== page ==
Bernie Sanders did very well in Tuesday’s democratic nomination contests, but the media once again did a very poor job of reporting the news the day after.
The following CNN headline pretty much sums up the tenor of the majority of articles reporting on the contests: “Primary results: Donald Trump, Hillary Clinton score key Western victories”.
Some of them added something like: “Cruz, Sanders take Utah”.
On the inside, two phrases kept cropping up: “delegate-rich Arizona”, “the biggest prize of the night”. Bernie’s Utah and Idaho landslides, on the other hand, CNN referred to merely as “morale-boosting” victories.
The reality is: Bernie Sanders won nearly 80% of the vote in Idaho and Utah, and netted 34 more delegates than Hillary Clinton in those two states. The “easy”, “convincing”, “decisive” victory that Hillary “notched” in “delegate-rich Arizona” – her “big prize” – ultimately amounted to a 13-delegate advantage in that state.
The journalists most generous to Bernie (or the truth) had him netting 6 or 7 more delegates overall. The least faithful quietly folded away the delegate counts, and merely suggested that Hillary’s win overshadowed Bernie’s (it did, but only because they made it so).
I am still waiting for a single news article reporting the actual net result: 58% of delegates won, and a 21-delegate advantage for Bernie.
(The Green Papers, linked under the graphic, is the most reliable source I have found)
Bias or Incompetence?
Part of the problem is that accurate reports were not easy to come by. The most official-looking sources were reporting misleading numbers. At one point, the New York Times’ live results for Arizona showed Hillary leading 43 delegates to 22.
But reporters must have been either too lazy, too incompetent or too eager to call a big win for Hillary – take your pick. All that was needed was to know the number of delegates at stake in each state, and to look at the voting percentages. That would have been enough to realize that many remaining delegates would go to Bernie.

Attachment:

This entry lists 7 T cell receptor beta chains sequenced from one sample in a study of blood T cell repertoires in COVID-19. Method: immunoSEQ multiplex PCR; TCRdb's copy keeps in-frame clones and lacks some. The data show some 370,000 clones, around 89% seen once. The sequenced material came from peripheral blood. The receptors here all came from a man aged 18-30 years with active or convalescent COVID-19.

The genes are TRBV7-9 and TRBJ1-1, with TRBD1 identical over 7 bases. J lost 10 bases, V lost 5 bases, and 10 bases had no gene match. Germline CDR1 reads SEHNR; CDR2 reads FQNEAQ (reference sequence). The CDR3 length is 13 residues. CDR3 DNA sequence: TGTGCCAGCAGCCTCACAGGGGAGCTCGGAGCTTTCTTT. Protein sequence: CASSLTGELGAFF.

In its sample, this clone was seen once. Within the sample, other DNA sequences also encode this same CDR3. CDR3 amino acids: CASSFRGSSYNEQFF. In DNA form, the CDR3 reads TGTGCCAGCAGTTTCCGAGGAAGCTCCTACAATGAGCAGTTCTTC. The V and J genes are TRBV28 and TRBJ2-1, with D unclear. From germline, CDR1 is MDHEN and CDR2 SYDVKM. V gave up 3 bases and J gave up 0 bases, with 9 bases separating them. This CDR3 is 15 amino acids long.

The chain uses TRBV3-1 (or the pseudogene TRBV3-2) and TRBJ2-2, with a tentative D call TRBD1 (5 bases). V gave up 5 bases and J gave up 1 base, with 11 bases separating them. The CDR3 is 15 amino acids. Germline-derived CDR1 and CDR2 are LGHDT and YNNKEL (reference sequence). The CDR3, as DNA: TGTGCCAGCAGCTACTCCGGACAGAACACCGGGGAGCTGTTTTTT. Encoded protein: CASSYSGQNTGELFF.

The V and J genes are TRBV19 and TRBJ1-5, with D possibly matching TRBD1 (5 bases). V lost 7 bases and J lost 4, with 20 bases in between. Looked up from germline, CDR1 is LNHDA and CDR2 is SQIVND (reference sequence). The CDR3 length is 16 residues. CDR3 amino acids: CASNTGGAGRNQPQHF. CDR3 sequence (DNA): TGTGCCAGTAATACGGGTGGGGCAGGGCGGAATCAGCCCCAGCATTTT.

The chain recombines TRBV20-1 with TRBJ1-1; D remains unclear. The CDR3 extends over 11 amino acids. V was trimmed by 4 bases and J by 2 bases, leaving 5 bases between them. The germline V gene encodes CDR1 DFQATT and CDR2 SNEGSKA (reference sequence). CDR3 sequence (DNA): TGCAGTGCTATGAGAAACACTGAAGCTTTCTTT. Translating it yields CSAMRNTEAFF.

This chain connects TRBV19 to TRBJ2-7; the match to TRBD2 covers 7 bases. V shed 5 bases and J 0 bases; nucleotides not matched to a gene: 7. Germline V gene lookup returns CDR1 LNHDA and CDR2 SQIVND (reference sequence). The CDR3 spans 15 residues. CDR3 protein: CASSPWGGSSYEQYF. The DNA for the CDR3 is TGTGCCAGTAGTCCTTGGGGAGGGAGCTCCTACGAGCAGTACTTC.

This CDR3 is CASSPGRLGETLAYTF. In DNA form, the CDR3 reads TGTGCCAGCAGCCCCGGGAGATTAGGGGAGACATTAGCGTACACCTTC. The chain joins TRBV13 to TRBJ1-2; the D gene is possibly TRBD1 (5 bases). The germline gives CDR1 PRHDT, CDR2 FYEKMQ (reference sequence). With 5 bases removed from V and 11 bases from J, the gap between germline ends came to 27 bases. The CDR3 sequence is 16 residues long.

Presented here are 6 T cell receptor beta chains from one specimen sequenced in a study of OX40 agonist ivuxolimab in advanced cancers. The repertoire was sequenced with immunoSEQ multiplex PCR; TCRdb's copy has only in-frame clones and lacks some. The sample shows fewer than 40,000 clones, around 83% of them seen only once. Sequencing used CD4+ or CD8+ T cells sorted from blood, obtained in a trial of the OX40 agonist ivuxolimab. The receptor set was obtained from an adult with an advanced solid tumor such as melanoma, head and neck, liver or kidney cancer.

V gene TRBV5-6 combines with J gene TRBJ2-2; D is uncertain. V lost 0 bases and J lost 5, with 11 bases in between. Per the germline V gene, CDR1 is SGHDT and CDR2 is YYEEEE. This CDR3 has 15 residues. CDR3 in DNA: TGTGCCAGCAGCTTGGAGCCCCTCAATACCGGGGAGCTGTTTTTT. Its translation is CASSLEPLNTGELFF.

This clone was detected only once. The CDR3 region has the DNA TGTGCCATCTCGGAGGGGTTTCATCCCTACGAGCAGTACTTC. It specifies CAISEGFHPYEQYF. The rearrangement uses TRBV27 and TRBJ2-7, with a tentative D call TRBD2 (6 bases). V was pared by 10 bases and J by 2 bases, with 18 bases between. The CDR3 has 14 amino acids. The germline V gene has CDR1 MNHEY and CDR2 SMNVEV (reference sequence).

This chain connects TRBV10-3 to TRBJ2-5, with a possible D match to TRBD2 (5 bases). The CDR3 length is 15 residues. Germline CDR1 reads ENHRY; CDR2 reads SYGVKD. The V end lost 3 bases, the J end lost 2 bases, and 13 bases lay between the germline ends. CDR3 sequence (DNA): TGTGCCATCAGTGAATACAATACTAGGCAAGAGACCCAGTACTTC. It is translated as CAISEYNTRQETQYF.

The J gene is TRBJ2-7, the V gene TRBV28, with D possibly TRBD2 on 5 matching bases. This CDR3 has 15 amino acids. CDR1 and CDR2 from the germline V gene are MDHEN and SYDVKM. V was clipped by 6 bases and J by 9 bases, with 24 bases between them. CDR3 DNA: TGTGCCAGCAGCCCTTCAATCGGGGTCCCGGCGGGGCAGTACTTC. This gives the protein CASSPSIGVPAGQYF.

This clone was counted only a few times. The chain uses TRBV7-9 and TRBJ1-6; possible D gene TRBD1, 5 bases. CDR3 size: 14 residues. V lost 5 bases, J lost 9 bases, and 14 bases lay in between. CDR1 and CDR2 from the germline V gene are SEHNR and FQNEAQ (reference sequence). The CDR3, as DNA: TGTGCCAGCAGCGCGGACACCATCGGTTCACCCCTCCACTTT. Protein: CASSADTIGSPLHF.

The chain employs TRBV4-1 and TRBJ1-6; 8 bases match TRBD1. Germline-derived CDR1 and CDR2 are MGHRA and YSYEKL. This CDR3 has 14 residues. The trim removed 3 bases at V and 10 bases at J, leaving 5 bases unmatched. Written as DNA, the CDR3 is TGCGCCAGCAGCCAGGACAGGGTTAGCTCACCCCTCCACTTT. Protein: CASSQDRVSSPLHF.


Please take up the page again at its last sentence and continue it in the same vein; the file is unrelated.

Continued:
When all the chips are counted, Bernie Sanders had a remarkably good primary day on Tuesday, and here’s why.
What could Bernie realistically have hoped to achieve going into Tuesday? 30-35 point wins in Idaho and Utah, and a 5 point win in “delegate-rich Arizona”? That would have netted him about a 21-delegate advantage overall, which is exactly what he got on Tuesday.
Pundits have been saying that Bernie needs 58% of pledged delegates going forward from March 15. Again, that’s exactly what he got. If you add last week’s Democrats Abroad primary, which Bernie won by 40 points, Bernie has racked up 59% of delegates since March 15.
Bernie’s Utah and Idaho 60-point blowouts also bode extremely well for Saturday’s caucuses.
Like Utah and Idaho, these are all (practically) open caucuses (Alaska and Hawaii are closed, but allow same-day registration). Moreover, Nate Silver of FiveThirtyEight has projected even better chances for Bernie in Alaska, Hawaii and Washington than in Idaho and Utah
Bernie significantly outperformed Nate Silver’s predictions in those two states on Tuesday. Does this indicate he can pull off the same feat on Saturday, and sweep the 142 delegates at stake?
It is up to the people of Alaska, Hawaii and Washington to decide. So get to the caucuses.